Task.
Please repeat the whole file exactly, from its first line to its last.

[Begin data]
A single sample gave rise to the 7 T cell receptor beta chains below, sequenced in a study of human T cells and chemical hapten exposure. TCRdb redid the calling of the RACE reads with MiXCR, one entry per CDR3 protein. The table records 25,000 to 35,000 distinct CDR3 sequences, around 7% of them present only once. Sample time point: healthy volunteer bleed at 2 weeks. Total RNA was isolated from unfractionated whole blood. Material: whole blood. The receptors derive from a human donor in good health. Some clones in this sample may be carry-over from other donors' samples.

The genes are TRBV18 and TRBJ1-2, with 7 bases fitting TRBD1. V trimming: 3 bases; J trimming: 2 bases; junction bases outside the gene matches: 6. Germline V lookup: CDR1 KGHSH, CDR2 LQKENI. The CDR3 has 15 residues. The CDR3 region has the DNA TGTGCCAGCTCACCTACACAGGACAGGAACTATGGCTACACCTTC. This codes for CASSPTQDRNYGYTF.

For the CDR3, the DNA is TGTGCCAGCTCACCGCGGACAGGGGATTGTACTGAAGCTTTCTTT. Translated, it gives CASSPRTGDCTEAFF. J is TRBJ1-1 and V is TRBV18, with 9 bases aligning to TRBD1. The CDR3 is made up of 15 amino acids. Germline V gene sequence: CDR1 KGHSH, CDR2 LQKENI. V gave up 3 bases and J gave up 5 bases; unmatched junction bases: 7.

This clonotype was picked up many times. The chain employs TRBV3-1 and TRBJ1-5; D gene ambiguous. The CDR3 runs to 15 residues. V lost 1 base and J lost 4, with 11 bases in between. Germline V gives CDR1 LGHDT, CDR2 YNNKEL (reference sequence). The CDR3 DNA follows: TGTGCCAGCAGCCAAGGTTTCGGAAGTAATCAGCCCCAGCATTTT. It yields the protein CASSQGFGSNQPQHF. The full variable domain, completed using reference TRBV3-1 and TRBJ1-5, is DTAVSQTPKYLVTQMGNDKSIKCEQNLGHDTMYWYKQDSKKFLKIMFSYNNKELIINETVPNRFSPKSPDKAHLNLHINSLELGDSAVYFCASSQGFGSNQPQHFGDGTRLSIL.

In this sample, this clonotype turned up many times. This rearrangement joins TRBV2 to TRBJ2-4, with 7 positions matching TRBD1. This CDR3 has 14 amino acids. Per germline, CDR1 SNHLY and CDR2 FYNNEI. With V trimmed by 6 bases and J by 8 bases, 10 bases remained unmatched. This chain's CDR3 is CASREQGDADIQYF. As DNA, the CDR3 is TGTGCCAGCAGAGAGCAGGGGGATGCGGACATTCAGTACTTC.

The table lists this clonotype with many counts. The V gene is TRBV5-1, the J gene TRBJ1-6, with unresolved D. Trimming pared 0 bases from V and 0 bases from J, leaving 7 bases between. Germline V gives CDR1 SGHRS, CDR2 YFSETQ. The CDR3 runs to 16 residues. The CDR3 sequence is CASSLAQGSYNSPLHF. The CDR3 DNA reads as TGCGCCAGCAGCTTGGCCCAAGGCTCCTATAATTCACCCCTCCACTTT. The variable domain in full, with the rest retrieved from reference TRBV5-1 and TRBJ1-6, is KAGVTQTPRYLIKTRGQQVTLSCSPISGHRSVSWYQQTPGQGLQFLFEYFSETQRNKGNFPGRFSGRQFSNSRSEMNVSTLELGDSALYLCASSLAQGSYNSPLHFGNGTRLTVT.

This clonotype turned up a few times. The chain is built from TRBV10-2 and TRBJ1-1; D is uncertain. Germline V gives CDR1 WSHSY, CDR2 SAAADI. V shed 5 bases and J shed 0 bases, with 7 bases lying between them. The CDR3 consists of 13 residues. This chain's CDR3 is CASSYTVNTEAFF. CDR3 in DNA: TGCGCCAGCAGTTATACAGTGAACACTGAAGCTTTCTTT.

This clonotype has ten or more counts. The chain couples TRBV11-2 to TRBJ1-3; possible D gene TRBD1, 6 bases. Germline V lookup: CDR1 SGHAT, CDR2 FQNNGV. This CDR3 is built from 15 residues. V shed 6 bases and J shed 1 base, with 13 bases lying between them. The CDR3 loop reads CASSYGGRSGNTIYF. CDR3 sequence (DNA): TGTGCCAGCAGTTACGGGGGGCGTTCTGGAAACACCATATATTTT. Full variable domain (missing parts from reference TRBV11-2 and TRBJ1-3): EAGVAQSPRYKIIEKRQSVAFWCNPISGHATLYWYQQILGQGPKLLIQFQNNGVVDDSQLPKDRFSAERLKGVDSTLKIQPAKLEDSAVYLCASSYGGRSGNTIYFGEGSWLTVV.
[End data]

A single sample gave rise to the 7 T cell receptor beta chains below, sequenced in a study of human T cells and chemical hapten exposure. TCRdb redid the calling of the RACE reads with MiXCR, one entry per CDR3 protein. The table records 25,000 to 35,000 distinct CDR3 sequences, around 7% of them present only once. Sample time point: healthy volunteer bleed at 2 weeks. Total RNA was isolated from unfractionated whole blood. Material: whole blood. The receptors derive from a human donor in good health. Some clones in this sample may be carry-over from other donors' samples.

The genes are TRBV18 and TRBJ1-2, with 7 bases fitting TRBD1. V trimming: 3 bases; J trimming: 2 bases; junction bases outside the gene matches: 6. Germline V lookup: CDR1 KGHSH, CDR2 LQKENI. The CDR3 has 15 residues. The CDR3 region has the DNA TGTGCCAGCTCACCTACACAGGACAGGAACTATGGCTACACCTTC. This codes for CASSPTQDRNYGYTF.

For the CDR3, the DNA is TGTGCCAGCTCACCGCGGACAGGGGATTGTACTGAAGCTTTCTTT. Translated, it gives CASSPRTGDCTEAFF. J is TRBJ1-1 and V is TRBV18, with 9 bases aligning to TRBD1. The CDR3 is made up of 15 amino acids. Germline V gene sequence: CDR1 KGHSH, CDR2 LQKENI. V gave up 3 bases and J gave up 5 bases; unmatched junction bases: 7.

This clonotype was picked up many times. The chain employs TRBV3-1 and TRBJ1-5; D gene ambiguous. The CDR3 runs to 15 residues. V lost 1 base and J lost 4, with 11 bases in between. Germline V gives CDR1 LGHDT, CDR2 YNNKEL (reference sequence). The CDR3 DNA follows: TGTGCCAGCAGCCAAGGTTTCGGAAGTAATCAGCCCCAGCATTTT. It yields the protein CASSQGFGSNQPQHF. The full variable domain, completed using reference TRBV3-1 and TRBJ1-5, is DTAVSQTPKYLVTQMGNDKSIKCEQNLGHDTMYWYKQDSKKFLKIMFSYNNKELIINETVPNRFSPKSPDKAHLNLHINSLELGDSAVYFCASSQGFGSNQPQHFGDGTRLSIL.

In this sample, this clonotype turned up many times. This rearrangement joins TRBV2 to TRBJ2-4, with 7 positions matching TRBD1. This CDR3 has 14 amino acids. Per germline, CDR1 SNHLY and CDR2 FYNNEI. With V trimmed by 6 bases and J by 8 bases, 10 bases remained unmatched. This chain's CDR3 is CASREQGDADIQYF. As DNA, the CDR3 is TGTGCCAGCAGAGAGCAGGGGGATGCGGACATTCAGTACTTC.

The table lists this clonotype with many counts. The V gene is TRBV5-1, the J gene TRBJ1-6, with unresolved D. Trimming pared 0 bases from V and 0 bases from J, leaving 7 bases between. Germline V gives CDR1 SGHRS, CDR2 YFSETQ. The CDR3 runs to 16 residues. The CDR3 sequence is CASSLAQGSYNSPLHF. The CDR3 DNA reads as TGCGCCAGCAGCTTGGCCCAAGGCTCCTATAATTCACCCCTCCACTTT. The variable domain in full, with the rest retrieved from reference TRBV5-1 and TRBJ1-6, is KAGVTQTPRYLIKTRGQQVTLSCSPISGHRSVSWYQQTPGQGLQFLFEYFSETQRNKGNFPGRFSGRQFSNSRSEMNVSTLELGDSALYLCASSLAQGSYNSPLHFGNGTRLTVT.

This clonotype turned up a few times. The chain is built from TRBV10-2 and TRBJ1-1; D is uncertain. Germline V gives CDR1 WSHSY, CDR2 SAAADI. V shed 5 bases and J shed 0 bases, with 7 bases lying between them. The CDR3 consists of 13 residues. This chain's CDR3 is CASSYTVNTEAFF. CDR3 in DNA: TGCGCCAGCAGTTATACAGTGAACACTGAAGCTTTCTTT.

This clonotype has ten or more counts. The chain couples TRBV11-2 to TRBJ1-3; possible D gene TRBD1, 6 bases. Germline V lookup: CDR1 SGHAT, CDR2 FQNNGV. This CDR3 is built from 15 residues. V shed 6 bases and J shed 1 base, with 13 bases lying between them. The CDR3 loop reads CASSYGGRSGNTIYF. CDR3 sequence (DNA): TGTGCCAGCAGTTACGGGGGGCGTTCTGGAAACACCATATATTTT. Full variable domain (missing parts from reference TRBV11-2 and TRBJ1-3): EAGVAQSPRYKIIEKRQSVAFWCNPISGHATLYWYQQILGQGPKLLIQFQNNGVVDDSQLPKDRFSAERLKGVDSTLKIQPAKLEDSAVYLCASSYGGRSGNTIYFGEGSWLTVV.